But if that wicked servant says to himself, 'My master is delayed,' and begins to beat his fellow servants and eats and drinks with drunkards, the master of that servant will come on a day when he does not expect him and at an hour he does not know and will cut him in pieces and put him with the hypocrites. In that place there will be weeping and gnashing of teeth.
Those of us who acknowledge Yeshua as our Master and Rabbi have been given both assignments and responsibilities over His heritage. We are expected to behave as shepherds and responsible leaders over His flock. He left us in charge while He is gone on a journey, but at the time appointed our Master returns. At that time we will sit down with Him for an audit. He will look at what He left us with and require the increase. If there is no increase He will examine the situation and demand an explanation. This is the time when the priorities that led our lives will be examined and evaluated.
We all mean to do well and I doubt if any person reading this actually beats his fellow servants or drinks with the drunkards. On the other hand, we can all admit to neglecting our responsibilities by just being selfish, self-motivated, negligent, and over-concerned with our personal pleasure, entertainment, comfort, and reputation.
As we prepare for rehearsing the Day of the Lord through the Festival of Yom Kippur, we may need to do a little self-auditing. There are several questions we can ask ourselves that can help put us back in perspective: What does Yeshua expect of me? Have I been fulfilling His will and wishes for my life? If not, why? Where am I in my relationship with His family, my brothers and sisters? Are there any sour relationships that I need to sweeten? Would I want Him to ask me the question: ‘why is your relationship with so and so in such a state of negativity?’ Are there people in ether my social or biological entourage that I am expected to look after? Am I fulfilling my responsibilities with them? If not, why?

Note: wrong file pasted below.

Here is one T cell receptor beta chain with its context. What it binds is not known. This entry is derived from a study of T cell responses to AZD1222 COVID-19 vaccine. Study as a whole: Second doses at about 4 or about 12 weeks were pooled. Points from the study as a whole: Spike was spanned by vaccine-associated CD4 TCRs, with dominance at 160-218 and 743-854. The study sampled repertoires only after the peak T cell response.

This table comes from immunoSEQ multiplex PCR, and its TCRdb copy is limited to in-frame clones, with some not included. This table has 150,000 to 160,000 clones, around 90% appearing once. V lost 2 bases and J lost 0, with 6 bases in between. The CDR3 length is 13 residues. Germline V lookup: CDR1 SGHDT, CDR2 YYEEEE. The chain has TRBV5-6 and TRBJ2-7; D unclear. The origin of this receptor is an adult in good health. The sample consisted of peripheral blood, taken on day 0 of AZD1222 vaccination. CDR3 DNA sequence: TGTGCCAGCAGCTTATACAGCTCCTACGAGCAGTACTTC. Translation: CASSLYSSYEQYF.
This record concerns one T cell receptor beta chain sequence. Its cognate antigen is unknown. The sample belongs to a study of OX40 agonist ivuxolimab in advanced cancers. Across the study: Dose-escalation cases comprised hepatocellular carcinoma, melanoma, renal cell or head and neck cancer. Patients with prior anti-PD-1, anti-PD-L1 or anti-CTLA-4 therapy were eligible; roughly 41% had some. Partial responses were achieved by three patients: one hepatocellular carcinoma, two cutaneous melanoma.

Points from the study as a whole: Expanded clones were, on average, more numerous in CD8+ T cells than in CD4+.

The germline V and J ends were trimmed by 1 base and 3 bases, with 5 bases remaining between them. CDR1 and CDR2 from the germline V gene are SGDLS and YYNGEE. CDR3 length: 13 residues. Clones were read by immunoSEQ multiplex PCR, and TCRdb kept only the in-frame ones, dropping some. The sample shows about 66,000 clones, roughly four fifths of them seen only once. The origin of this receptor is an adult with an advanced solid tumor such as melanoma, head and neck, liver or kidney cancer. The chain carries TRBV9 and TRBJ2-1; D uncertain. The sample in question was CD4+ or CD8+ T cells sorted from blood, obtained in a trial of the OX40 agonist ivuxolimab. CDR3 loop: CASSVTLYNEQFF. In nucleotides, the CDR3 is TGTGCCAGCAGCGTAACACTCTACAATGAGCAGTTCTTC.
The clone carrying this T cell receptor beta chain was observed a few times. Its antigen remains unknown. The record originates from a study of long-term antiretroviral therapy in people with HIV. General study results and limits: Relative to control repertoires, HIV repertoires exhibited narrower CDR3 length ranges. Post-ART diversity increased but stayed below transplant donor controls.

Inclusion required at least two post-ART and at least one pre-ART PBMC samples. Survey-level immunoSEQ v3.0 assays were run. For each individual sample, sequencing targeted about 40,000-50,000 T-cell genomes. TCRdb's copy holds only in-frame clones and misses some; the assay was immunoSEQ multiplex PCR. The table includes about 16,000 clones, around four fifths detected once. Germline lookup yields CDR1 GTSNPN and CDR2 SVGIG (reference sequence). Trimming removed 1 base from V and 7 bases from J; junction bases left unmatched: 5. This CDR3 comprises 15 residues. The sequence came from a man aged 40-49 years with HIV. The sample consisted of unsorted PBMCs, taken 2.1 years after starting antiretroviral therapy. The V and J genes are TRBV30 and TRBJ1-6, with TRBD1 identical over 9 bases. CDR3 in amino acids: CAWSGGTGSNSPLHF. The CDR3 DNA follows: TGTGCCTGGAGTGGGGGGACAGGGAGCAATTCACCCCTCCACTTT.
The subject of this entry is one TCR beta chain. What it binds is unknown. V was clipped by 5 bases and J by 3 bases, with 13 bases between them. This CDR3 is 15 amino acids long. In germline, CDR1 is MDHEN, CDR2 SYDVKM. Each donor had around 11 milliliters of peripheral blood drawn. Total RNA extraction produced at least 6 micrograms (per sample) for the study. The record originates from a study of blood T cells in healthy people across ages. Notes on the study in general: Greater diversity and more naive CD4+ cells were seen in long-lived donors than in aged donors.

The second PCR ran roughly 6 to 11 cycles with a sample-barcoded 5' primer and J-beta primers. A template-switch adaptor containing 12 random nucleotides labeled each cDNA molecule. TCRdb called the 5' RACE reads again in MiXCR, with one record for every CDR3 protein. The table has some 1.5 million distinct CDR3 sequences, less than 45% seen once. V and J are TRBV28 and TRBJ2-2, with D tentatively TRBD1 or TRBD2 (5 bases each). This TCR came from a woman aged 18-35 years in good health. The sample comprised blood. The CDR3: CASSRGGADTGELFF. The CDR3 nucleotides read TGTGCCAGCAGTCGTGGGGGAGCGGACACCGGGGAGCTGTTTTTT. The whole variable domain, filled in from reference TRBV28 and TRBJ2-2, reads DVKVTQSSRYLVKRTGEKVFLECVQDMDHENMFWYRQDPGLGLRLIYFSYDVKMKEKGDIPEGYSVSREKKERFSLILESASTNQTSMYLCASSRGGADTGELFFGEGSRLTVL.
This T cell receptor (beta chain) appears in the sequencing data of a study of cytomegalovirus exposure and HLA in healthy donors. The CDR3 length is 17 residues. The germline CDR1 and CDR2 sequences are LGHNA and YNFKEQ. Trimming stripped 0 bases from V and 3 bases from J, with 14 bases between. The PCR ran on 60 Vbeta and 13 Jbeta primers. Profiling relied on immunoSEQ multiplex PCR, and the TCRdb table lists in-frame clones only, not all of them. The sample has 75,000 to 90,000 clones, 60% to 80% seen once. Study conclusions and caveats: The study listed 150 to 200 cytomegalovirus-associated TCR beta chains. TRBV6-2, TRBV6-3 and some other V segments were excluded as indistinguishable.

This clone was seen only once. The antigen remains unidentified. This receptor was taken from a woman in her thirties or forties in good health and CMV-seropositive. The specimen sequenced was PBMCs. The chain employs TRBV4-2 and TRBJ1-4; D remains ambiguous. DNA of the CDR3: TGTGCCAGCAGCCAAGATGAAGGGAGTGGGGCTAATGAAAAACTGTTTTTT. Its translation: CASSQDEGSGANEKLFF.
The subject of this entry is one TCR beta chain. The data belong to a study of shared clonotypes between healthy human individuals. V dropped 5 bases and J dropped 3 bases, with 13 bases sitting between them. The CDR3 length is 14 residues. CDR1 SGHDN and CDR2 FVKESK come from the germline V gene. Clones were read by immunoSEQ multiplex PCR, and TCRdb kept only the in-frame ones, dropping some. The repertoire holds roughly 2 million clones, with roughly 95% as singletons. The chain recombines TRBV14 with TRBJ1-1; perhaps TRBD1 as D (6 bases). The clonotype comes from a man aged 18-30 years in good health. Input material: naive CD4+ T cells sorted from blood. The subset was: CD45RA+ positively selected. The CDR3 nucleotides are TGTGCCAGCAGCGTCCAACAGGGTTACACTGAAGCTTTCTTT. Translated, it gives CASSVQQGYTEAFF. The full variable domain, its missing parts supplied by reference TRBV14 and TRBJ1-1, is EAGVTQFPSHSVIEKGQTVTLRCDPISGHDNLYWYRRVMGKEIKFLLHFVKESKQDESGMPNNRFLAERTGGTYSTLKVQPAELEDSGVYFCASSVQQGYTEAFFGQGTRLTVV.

James the apostle exhorts us in this way, For if anyone is a hearer of the Word and not a doer, he is like a man who looks intently at his natural face in a mirror. For he looks at himself and goes away and at once forgets what he was like. James’ 'mirror' is the Torah which defines what is expected of us. It is a bit like the evil witch’s mirror in the fairy tale Snow White. We are meant to look in it and compare our lives with the beauty of His Words. The mirror is meant to point out our blemishes so we can fix them through repentance, prayer , and emulation of the Master. Sad to say though, like in the story, some of us use it to retaliate against anything that challenges our innate self-righteous spirit, so the apostle continues and says, ‘But the one who looks into the perfect law, the law of liberty, and perseveres, being no hearer who forgets but a doer who acts, he will be blessed in his doing (James 1:23-25).
May we look in the 'Mirror', learn, repent, and change, that our names may be written in the Book of Life!